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Saturday, February 3, 2018

The Great Chuckwalla Safari

My friend Nikki and I went on a chuckwalla safari a couple of weeks ago at Camelback Mountain.  I'd only seen one in the wild before, and she hadn't seen any, so we were on the lookout:


The common chuckwalla (Sauromalus ater) is a very large lizard.  Some people call them desert iguanas. They're the second-largest lizard in the US (first is the gila monster, also found in Arizona, but much rarer). Chuckwallas are non-venomous and harmless.  They have flabby skin, especially around their necks, and many adult males sport some orange coloring, leading people to occasionally mistake them for Gila monsters.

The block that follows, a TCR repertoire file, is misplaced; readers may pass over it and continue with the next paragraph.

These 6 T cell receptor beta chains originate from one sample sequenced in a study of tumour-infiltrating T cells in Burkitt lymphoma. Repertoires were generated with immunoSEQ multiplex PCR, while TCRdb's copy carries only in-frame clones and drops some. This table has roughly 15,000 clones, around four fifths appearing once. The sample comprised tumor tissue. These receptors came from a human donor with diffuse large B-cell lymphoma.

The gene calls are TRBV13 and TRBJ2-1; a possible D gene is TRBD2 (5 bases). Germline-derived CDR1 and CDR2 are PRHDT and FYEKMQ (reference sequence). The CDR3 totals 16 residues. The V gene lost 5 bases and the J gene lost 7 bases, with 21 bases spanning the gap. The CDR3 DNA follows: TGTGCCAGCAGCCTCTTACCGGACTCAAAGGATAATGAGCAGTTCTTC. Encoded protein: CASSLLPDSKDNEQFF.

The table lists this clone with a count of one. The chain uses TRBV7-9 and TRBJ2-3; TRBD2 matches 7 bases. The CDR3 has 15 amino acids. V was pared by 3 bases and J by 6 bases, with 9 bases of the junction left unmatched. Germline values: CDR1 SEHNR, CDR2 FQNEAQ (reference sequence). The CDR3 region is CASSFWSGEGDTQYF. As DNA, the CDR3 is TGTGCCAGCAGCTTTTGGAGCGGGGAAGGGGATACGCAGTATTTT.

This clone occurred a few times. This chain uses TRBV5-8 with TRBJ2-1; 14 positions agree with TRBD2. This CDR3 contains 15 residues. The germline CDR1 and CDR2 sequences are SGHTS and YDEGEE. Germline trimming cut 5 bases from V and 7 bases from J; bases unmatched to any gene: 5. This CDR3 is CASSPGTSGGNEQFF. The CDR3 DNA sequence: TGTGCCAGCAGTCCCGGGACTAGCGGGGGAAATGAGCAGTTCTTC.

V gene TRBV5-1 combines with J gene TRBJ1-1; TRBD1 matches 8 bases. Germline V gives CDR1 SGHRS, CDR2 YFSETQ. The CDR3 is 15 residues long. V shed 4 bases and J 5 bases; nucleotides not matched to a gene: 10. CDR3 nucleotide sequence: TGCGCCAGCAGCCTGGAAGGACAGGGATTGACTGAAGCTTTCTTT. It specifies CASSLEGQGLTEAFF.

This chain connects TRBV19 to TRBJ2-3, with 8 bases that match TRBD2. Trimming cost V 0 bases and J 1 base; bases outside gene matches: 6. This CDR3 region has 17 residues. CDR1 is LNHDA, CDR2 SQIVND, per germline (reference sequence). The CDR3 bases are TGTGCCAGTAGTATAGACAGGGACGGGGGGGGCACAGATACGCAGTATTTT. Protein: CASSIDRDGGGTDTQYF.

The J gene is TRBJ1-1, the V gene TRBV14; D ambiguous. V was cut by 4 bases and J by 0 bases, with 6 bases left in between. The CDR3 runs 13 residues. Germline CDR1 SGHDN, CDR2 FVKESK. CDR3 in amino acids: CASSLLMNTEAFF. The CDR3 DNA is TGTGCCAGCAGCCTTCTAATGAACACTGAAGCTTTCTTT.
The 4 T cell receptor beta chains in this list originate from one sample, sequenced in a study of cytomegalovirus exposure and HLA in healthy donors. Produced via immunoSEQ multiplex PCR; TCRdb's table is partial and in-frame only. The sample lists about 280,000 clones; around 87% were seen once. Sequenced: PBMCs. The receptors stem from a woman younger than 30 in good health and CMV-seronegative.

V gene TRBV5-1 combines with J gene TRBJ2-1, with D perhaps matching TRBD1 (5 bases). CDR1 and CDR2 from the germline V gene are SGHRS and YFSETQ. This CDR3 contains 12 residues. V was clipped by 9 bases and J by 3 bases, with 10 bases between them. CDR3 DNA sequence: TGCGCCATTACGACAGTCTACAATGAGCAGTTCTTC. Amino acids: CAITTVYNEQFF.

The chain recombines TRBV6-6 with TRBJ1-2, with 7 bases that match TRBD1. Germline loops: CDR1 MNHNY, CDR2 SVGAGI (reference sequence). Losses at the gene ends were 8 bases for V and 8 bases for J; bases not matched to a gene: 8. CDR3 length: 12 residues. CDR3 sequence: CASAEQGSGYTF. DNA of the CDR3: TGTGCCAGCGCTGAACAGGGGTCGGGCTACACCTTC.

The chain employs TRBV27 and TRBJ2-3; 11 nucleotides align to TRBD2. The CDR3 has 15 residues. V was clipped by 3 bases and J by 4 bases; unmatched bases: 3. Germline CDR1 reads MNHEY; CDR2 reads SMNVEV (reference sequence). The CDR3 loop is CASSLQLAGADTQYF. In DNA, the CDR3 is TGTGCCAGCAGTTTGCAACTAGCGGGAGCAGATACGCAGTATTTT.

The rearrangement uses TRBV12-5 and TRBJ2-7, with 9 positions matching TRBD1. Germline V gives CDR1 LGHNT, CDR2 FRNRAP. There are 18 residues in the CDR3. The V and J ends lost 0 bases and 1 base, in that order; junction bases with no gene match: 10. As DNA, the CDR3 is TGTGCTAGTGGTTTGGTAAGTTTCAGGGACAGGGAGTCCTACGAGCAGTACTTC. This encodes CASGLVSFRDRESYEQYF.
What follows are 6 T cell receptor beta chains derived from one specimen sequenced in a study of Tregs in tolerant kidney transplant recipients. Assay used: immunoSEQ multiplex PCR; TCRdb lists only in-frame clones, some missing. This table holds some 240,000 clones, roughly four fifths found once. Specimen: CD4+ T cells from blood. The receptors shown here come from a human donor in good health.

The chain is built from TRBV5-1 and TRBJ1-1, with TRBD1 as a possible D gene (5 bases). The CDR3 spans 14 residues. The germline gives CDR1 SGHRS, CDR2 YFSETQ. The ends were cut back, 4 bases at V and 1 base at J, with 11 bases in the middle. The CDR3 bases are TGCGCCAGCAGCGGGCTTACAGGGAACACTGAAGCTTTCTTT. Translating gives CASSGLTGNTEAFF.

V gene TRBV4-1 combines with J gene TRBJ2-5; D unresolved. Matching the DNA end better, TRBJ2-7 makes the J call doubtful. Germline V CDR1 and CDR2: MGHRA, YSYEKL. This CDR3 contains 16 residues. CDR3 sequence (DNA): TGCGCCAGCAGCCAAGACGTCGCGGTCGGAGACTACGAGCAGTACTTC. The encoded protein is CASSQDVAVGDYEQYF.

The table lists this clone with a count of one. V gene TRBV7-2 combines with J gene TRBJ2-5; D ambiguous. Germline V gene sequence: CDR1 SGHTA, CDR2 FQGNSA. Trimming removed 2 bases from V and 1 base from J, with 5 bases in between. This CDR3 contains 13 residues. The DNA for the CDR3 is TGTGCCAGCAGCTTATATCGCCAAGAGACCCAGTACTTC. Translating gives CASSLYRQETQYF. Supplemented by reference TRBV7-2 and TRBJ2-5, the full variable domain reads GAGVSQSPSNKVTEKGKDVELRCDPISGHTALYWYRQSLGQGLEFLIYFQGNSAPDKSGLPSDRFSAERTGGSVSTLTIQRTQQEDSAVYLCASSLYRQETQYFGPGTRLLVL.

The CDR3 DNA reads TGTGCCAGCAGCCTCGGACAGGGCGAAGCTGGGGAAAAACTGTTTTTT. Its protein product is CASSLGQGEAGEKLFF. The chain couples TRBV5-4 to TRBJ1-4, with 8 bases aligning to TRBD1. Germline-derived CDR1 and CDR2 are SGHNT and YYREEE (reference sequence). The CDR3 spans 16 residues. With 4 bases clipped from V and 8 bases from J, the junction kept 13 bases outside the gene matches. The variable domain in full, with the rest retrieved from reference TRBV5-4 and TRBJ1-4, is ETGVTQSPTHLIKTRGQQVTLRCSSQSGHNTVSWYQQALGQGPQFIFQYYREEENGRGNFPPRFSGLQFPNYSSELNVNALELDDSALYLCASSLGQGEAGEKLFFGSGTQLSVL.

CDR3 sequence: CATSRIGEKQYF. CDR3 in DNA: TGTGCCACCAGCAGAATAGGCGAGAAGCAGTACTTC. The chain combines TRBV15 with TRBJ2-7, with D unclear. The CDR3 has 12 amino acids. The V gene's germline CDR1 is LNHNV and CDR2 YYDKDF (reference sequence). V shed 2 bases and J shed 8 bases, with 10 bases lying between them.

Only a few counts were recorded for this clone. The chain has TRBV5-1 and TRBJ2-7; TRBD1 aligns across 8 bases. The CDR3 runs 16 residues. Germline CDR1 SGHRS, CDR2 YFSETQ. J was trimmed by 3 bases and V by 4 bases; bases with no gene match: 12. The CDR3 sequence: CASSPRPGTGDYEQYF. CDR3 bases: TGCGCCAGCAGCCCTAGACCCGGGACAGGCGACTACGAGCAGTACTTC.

Chuckwallas are not always so active in the cooler months, so we weren't sure we'd have success.  It was a beautiful day, however, with bright sun and short-sleeve temperatures.  On the way to the summit, much of the trail was in shade, and we had no success. 

But just below the summit, on the way down the other side of the mountain, an uphill hiker spotted this little beauty:


Then, a little lower down, Nikki spotted this one on the next ridge.  Awesome!

 
SoonI want to go on a South Mountain chuckwalla safari.  There's a special variation there--and only there--where the chuckwallas have bright orange tails.

We took great pleasure in pointing our our chuckwallas to other hikers, many of whom had never heard of them.  A great day for a new experience!

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